I called my best friend to make sure it was okay for us to come to them. I hung up the phone thinking we had a plan, but that our leaving was all out of an abundance of caution. Surely we wouldn’t really flood… We quickly woke the kids, dressing them in rain boots, rain coats, and grabbing a change of pjs for both. White I frantically hurried to grab some old cards and photos of my mom, I hear fear in Brighton’s voice as he looks out our back sliding door and says the water is to the house. Moving faster than before, I grabbed my phone and computer, throwing it all in a bag as Josh calls to me that he has the kids and I need to get Tucker (our dog).
He opens the door, ready to race towards the car and I hear “Sh*t!” In our 15 years together, I can count on one hand the amount of times I’ve heard Josh curse. I ran to the front door and even knowing it had to be bad, I heard myself repeat his same sentiment. The water was not only up to the back of our house, but was also rushing like a river in the front of the house, somewhere around 2 feet deep. Driving was no longer an option.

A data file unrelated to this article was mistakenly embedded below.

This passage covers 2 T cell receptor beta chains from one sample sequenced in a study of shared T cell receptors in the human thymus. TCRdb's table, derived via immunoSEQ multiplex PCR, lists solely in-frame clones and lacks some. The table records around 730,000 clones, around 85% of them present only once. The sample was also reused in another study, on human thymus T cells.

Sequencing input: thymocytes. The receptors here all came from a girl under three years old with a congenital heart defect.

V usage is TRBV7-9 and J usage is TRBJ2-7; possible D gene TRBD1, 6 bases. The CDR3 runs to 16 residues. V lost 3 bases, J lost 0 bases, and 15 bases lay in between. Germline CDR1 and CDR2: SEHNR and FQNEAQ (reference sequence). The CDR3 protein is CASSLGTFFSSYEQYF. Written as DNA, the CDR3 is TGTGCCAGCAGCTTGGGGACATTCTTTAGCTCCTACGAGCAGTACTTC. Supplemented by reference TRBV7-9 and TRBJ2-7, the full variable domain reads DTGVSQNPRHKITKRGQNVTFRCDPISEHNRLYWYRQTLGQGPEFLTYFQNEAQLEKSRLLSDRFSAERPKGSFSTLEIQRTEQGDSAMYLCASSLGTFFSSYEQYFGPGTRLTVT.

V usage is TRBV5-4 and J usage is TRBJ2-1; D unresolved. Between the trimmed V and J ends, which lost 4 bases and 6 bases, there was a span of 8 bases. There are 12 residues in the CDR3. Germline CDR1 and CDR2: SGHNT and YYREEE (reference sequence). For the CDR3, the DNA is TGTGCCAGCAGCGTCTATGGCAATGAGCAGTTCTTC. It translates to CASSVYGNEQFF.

Josh stepped on the porch, directing the kids to stay put and begins to see what other options we have. Looking to our left we see the beam of a flashlight pointing out way. Our neighbor was outside. The grade of their yard slopes ever so slightly up and somehow, part of their yard and porch was not yet under water. Our neighbor asks if we’re okay and proceeds to tell us that our “barn”, a 12×20 loft style shed, just went through their back yard and is gone. He asks if we can get to him. Josh, hesitant, sets down his bag, directs the kids to stay with me and makes the first track to see if it’s safe. Thankfully, it was. He proceeds to carry each kid, one at a time, over to the higher ground. I close the door behind me and make the same journey carrying my bag and our Tucker.